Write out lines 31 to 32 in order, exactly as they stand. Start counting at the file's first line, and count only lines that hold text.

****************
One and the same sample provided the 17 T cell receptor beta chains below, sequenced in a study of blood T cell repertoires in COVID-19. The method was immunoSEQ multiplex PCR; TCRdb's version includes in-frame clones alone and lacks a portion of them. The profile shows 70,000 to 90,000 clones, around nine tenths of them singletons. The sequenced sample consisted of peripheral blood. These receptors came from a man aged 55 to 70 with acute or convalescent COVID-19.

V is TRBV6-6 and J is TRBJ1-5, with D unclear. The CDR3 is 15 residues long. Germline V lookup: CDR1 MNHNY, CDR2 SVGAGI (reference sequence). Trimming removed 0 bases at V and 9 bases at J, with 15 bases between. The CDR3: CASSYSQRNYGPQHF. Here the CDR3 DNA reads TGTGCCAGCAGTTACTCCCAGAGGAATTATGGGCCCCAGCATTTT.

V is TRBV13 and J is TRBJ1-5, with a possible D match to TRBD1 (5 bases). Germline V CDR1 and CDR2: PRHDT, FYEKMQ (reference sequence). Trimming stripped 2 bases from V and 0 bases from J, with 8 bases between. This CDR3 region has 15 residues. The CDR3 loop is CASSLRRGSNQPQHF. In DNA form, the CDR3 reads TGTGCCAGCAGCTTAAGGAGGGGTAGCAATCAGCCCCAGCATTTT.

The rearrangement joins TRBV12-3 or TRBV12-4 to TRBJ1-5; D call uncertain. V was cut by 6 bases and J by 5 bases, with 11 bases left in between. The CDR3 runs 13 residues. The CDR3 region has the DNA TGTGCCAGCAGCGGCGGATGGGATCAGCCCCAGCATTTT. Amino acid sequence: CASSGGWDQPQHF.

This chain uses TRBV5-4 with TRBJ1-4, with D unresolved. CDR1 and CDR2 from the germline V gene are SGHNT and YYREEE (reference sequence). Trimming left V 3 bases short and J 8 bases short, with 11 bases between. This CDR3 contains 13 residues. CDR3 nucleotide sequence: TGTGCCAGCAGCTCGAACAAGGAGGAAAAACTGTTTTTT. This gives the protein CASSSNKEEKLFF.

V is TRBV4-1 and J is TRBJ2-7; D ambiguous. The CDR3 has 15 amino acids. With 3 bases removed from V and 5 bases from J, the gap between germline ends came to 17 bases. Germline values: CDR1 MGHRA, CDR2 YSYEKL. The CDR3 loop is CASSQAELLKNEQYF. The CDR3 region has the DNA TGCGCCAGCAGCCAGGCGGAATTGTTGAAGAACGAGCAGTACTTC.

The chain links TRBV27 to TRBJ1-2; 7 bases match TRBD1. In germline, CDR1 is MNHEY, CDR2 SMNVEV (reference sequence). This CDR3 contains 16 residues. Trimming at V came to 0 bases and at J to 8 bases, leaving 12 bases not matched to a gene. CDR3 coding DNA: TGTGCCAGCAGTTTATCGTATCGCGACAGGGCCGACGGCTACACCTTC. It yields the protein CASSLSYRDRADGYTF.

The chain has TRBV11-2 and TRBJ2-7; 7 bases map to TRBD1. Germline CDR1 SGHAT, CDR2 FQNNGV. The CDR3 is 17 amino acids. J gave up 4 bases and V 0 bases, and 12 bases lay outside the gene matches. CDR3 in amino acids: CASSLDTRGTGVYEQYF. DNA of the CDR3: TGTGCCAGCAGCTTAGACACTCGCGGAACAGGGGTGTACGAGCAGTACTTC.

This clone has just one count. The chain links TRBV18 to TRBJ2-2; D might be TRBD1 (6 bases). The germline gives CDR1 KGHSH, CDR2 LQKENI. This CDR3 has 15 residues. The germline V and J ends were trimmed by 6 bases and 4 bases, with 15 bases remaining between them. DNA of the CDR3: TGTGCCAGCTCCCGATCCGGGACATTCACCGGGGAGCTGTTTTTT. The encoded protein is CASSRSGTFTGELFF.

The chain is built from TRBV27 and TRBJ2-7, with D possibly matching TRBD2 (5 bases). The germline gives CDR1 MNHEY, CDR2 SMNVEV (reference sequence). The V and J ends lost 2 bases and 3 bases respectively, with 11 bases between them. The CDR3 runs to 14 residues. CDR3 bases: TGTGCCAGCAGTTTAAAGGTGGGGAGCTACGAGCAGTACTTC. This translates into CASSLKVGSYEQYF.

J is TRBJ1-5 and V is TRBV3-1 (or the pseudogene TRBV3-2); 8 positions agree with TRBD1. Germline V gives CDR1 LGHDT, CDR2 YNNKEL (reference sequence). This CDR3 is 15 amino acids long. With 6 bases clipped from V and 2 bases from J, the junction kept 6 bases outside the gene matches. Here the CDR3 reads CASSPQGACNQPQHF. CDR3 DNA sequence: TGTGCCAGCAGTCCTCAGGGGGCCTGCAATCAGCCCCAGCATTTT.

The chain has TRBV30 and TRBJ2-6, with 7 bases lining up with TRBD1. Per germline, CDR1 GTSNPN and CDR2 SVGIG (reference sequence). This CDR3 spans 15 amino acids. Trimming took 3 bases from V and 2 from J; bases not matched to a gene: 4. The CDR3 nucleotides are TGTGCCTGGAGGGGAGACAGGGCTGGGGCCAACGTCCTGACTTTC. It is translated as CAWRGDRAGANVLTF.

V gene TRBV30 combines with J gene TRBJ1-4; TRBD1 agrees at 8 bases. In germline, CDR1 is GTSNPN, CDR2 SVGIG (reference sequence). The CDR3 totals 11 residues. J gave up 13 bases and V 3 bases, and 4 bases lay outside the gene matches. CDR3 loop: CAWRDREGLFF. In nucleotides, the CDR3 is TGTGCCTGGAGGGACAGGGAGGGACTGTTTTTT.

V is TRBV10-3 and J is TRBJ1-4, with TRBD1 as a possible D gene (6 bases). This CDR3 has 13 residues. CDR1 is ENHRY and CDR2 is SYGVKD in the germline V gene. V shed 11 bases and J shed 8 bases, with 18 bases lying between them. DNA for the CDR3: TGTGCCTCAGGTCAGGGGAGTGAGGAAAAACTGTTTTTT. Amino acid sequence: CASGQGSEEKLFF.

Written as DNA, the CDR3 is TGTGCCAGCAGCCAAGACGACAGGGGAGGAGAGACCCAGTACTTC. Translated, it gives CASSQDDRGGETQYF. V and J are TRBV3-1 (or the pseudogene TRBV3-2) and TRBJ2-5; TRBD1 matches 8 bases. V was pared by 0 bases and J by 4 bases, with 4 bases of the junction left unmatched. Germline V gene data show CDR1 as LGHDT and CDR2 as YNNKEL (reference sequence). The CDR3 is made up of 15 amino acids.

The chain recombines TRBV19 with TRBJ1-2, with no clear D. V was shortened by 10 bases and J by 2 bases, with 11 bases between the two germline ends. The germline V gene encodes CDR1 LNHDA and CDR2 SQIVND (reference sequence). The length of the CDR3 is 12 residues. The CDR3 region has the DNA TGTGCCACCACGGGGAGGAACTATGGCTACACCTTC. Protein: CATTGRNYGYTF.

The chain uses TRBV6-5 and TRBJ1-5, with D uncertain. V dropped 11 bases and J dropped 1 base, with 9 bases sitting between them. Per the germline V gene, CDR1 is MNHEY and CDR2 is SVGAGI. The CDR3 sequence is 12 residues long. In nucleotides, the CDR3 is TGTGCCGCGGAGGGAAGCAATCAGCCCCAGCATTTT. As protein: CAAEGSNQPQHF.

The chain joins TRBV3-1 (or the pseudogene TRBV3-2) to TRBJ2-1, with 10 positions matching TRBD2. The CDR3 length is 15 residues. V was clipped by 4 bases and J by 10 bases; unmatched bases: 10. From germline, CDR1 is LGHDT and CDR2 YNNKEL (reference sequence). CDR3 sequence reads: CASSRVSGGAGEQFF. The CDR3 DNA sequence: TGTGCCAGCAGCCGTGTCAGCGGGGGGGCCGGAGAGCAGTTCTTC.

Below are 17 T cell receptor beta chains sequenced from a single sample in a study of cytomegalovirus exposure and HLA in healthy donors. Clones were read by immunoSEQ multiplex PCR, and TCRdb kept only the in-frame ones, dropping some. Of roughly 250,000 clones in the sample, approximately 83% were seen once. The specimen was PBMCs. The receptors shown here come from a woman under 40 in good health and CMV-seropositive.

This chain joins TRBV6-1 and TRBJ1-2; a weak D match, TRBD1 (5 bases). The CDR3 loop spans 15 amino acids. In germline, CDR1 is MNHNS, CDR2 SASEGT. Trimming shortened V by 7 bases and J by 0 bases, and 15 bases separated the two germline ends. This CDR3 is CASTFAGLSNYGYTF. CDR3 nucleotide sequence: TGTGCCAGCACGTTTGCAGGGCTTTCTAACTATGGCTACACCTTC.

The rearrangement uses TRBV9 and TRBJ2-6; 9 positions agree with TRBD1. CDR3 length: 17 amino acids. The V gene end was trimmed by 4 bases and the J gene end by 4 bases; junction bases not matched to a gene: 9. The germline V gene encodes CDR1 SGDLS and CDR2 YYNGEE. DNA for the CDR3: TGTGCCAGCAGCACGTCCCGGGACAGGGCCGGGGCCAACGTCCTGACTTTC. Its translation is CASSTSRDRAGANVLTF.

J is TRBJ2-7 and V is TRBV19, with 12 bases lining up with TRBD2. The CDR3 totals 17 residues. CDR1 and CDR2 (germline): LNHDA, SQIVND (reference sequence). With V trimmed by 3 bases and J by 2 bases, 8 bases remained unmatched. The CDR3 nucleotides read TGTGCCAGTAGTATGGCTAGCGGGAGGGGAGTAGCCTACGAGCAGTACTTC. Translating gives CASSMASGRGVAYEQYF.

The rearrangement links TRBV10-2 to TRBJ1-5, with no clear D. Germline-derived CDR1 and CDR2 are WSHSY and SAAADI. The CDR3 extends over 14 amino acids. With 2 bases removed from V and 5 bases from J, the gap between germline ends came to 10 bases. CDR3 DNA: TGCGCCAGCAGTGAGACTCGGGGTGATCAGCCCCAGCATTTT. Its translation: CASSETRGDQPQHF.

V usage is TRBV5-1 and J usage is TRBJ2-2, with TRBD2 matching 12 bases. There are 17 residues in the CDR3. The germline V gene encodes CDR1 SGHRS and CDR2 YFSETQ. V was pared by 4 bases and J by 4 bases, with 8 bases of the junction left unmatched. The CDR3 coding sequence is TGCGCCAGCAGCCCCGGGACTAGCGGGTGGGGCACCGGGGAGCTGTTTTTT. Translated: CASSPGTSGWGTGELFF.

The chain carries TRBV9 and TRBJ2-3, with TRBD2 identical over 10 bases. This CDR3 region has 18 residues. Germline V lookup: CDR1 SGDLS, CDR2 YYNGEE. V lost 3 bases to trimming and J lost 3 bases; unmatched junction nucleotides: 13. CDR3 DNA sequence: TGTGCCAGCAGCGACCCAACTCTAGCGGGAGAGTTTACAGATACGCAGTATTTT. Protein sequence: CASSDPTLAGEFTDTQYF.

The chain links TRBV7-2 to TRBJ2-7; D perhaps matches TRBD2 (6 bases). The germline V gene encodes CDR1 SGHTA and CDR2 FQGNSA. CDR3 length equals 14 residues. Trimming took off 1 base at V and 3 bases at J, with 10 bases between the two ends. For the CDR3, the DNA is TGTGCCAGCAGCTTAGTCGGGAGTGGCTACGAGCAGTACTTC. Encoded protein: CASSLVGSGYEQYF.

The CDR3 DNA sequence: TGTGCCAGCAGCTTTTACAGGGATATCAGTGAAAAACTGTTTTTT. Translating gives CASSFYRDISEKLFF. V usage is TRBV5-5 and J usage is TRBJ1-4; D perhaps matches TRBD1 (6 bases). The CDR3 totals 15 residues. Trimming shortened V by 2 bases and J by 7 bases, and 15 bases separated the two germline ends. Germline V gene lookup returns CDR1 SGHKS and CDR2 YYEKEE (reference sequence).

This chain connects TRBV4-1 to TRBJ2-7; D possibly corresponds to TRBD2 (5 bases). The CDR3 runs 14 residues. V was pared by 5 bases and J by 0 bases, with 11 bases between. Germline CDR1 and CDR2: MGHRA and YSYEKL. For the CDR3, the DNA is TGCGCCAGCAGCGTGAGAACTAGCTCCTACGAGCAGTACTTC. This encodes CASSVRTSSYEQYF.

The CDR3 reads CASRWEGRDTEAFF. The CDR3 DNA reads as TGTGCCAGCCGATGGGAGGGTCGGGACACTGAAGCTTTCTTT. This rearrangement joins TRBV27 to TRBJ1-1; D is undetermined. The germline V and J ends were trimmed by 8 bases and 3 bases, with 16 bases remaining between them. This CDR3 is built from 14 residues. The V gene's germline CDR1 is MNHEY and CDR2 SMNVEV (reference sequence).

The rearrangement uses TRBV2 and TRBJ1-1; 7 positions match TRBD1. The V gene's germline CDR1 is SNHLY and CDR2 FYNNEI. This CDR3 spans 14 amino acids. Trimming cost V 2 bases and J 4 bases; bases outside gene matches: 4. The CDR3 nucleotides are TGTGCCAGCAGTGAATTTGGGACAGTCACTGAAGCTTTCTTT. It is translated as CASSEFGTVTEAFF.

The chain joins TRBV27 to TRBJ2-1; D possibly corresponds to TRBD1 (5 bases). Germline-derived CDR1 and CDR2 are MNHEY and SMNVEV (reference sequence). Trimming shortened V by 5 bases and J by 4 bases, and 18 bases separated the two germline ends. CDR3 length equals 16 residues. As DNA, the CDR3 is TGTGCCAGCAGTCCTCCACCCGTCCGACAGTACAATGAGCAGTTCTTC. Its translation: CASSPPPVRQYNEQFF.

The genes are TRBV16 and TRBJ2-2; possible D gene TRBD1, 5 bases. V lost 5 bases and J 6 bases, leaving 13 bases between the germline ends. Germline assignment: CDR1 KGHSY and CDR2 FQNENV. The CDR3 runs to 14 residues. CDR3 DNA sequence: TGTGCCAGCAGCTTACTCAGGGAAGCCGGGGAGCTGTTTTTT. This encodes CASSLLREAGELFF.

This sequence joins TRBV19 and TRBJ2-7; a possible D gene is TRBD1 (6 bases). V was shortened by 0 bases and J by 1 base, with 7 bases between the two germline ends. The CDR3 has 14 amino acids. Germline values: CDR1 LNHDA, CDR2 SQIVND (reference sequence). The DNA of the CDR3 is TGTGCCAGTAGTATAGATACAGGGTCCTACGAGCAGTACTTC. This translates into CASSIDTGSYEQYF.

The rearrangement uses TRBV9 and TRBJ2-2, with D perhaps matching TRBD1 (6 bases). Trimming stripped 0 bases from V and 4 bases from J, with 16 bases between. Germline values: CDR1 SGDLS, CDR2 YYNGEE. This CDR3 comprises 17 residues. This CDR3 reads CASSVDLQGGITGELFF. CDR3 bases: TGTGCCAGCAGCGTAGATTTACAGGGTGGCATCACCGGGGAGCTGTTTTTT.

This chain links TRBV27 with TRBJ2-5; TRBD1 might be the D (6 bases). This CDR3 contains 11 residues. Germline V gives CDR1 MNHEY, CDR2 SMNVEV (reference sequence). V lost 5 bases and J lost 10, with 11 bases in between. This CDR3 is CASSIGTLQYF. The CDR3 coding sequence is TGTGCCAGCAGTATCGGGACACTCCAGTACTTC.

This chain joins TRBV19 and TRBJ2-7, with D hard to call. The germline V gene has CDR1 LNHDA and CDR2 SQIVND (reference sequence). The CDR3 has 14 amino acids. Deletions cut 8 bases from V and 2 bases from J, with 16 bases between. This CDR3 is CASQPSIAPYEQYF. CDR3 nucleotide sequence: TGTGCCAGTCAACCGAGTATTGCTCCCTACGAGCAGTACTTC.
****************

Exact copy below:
The chain joins TRBV27 to TRBJ2-1; D possibly corresponds to TRBD1 (5 bases). Germline-derived CDR1 and CDR2 are MNHEY and SMNVEV (reference sequence). Trimming shortened V by 5 bases and J by 4 bases, and 18 bases separated the two germline ends. CDR3 length equals 16 residues. As DNA, the CDR3 is TGTGCCAGCAGTCCTCCACCCGTCCGACAGTACAATGAGCAGTTCTTC. Its translation: CASSPPPVRQYNEQFF.

The genes are TRBV16 and TRBJ2-2; possible D gene TRBD1, 5 bases. V lost 5 bases and J 6 bases, leaving 13 bases between the germline ends. Germline assignment: CDR1 KGHSY and CDR2 FQNENV. The CDR3 runs to 14 residues. CDR3 DNA sequence: TGTGCCAGCAGCTTACTCAGGGAAGCCGGGGAGCTGTTTTTT. This encodes CASSLLREAGELFF.